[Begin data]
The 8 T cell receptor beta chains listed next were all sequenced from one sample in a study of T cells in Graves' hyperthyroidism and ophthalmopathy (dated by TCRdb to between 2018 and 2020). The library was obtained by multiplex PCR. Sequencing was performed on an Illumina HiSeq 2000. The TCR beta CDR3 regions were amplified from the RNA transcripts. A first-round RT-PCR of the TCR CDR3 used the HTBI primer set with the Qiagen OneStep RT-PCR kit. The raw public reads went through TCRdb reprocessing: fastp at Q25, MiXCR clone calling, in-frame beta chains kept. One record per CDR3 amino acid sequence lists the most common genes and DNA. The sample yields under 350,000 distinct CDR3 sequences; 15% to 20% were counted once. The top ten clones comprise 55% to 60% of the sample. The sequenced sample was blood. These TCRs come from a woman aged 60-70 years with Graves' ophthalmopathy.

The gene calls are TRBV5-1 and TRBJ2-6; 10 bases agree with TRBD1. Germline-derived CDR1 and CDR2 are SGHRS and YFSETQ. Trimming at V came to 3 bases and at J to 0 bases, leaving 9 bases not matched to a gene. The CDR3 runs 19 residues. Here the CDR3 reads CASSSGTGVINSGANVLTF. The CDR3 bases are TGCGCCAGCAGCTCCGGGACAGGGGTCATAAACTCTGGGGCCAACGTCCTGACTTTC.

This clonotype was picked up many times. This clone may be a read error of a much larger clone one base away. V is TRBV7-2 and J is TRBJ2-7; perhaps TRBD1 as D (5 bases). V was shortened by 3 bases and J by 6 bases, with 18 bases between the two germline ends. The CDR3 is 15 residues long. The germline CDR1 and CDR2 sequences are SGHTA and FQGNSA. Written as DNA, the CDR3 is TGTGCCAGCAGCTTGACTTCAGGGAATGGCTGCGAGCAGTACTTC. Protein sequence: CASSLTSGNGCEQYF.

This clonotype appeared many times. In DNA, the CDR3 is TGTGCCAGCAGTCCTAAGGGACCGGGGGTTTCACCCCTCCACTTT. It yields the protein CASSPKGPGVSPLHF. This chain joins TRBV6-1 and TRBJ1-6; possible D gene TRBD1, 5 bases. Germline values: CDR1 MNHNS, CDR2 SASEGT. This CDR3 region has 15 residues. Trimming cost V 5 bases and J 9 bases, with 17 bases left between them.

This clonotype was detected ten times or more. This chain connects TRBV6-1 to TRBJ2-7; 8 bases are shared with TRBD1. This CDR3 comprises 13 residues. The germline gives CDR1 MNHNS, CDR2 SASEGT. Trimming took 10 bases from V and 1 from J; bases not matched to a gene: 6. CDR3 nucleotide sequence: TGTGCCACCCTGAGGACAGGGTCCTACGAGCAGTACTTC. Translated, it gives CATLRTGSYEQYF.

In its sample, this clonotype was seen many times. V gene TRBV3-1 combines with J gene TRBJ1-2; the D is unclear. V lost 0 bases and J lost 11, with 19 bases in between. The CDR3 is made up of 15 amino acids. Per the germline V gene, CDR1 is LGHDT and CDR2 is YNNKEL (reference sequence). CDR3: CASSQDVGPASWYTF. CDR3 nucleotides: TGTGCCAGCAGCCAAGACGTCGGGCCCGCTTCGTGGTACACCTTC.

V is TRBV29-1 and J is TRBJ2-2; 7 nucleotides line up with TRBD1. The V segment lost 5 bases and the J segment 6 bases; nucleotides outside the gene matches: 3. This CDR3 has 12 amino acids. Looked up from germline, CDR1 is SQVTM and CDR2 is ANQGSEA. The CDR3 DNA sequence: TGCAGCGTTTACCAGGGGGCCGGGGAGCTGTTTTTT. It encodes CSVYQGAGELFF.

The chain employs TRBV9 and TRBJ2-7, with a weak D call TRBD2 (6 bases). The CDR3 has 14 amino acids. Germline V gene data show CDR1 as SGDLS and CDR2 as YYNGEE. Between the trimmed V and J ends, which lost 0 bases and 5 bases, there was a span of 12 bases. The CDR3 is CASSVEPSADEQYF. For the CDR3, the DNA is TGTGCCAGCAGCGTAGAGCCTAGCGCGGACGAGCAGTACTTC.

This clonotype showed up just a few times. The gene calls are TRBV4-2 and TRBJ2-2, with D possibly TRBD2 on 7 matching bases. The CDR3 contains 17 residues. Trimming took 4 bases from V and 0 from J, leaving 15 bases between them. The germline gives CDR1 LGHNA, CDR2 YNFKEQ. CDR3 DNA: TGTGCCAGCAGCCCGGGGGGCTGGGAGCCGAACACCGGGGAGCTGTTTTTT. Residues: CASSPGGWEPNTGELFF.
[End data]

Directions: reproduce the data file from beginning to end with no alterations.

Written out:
The 8 T cell receptor beta chains listed next were all sequenced from one sample in a study of T cells in Graves' hyperthyroidism and ophthalmopathy (dated by TCRdb to between 2018 and 2020). The library was obtained by multiplex PCR. Sequencing was performed on an Illumina HiSeq 2000. The TCR beta CDR3 regions were amplified from the RNA transcripts. A first-round RT-PCR of the TCR CDR3 used the HTBI primer set with the Qiagen OneStep RT-PCR kit. The raw public reads went through TCRdb reprocessing: fastp at Q25, MiXCR clone calling, in-frame beta chains kept. One record per CDR3 amino acid sequence lists the most common genes and DNA. The sample yields under 350,000 distinct CDR3 sequences; 15% to 20% were counted once. The top ten clones comprise 55% to 60% of the sample. The sequenced sample was blood. These TCRs come from a woman aged 60-70 years with Graves' ophthalmopathy.

The gene calls are TRBV5-1 and TRBJ2-6; 10 bases agree with TRBD1. Germline-derived CDR1 and CDR2 are SGHRS and YFSETQ. Trimming at V came to 3 bases and at J to 0 bases, leaving 9 bases not matched to a gene. The CDR3 runs 19 residues. Here the CDR3 reads CASSSGTGVINSGANVLTF. The CDR3 bases are TGCGCCAGCAGCTCCGGGACAGGGGTCATAAACTCTGGGGCCAACGTCCTGACTTTC.

This clonotype was picked up many times. This clone may be a read error of a much larger clone one base away. V is TRBV7-2 and J is TRBJ2-7; perhaps TRBD1 as D (5 bases). V was shortened by 3 bases and J by 6 bases, with 18 bases between the two germline ends. The CDR3 is 15 residues long. The germline CDR1 and CDR2 sequences are SGHTA and FQGNSA. Written as DNA, the CDR3 is TGTGCCAGCAGCTTGACTTCAGGGAATGGCTGCGAGCAGTACTTC. Protein sequence: CASSLTSGNGCEQYF.

This clonotype appeared many times. In DNA, the CDR3 is TGTGCCAGCAGTCCTAAGGGACCGGGGGTTTCACCCCTCCACTTT. It yields the protein CASSPKGPGVSPLHF. This chain joins TRBV6-1 and TRBJ1-6; possible D gene TRBD1, 5 bases. Germline values: CDR1 MNHNS, CDR2 SASEGT. This CDR3 region has 15 residues. Trimming cost V 5 bases and J 9 bases, with 17 bases left between them.

This clonotype was detected ten times or more. This chain connects TRBV6-1 to TRBJ2-7; 8 bases are shared with TRBD1. This CDR3 comprises 13 residues. The germline gives CDR1 MNHNS, CDR2 SASEGT. Trimming took 10 bases from V and 1 from J; bases not matched to a gene: 6. CDR3 nucleotide sequence: TGTGCCACCCTGAGGACAGGGTCCTACGAGCAGTACTTC. Translated, it gives CATLRTGSYEQYF.

In its sample, this clonotype was seen many times. V gene TRBV3-1 combines with J gene TRBJ1-2; the D is unclear. V lost 0 bases and J lost 11, with 19 bases in between. The CDR3 is made up of 15 amino acids. Per the germline V gene, CDR1 is LGHDT and CDR2 is YNNKEL (reference sequence). CDR3: CASSQDVGPASWYTF. CDR3 nucleotides: TGTGCCAGCAGCCAAGACGTCGGGCCCGCTTCGTGGTACACCTTC.

V is TRBV29-1 and J is TRBJ2-2; 7 nucleotides line up with TRBD1. The V segment lost 5 bases and the J segment 6 bases; nucleotides outside the gene matches: 3. This CDR3 has 12 amino acids. Looked up from germline, CDR1 is SQVTM and CDR2 is ANQGSEA. The CDR3 DNA sequence: TGCAGCGTTTACCAGGGGGCCGGGGAGCTGTTTTTT. It encodes CSVYQGAGELFF.

The chain employs TRBV9 and TRBJ2-7, with a weak D call TRBD2 (6 bases). The CDR3 has 14 amino acids. Germline V gene data show CDR1 as SGDLS and CDR2 as YYNGEE. Between the trimmed V and J ends, which lost 0 bases and 5 bases, there was a span of 12 bases. The CDR3 is CASSVEPSADEQYF. For the CDR3, the DNA is TGTGCCAGCAGCGTAGAGCCTAGCGCGGACGAGCAGTACTTC.

This clonotype showed up just a few times. The gene calls are TRBV4-2 and TRBJ2-2, with D possibly TRBD2 on 7 matching bases. The CDR3 contains 17 residues. Trimming took 4 bases from V and 0 from J, leaving 15 bases between them. The germline gives CDR1 LGHNA, CDR2 YNFKEQ. CDR3 DNA: TGTGCCAGCAGCCCGGGGGGCTGGGAGCCGAACACCGGGGAGCTGTTTTTT. Residues: CASSPGGWEPNTGELFF.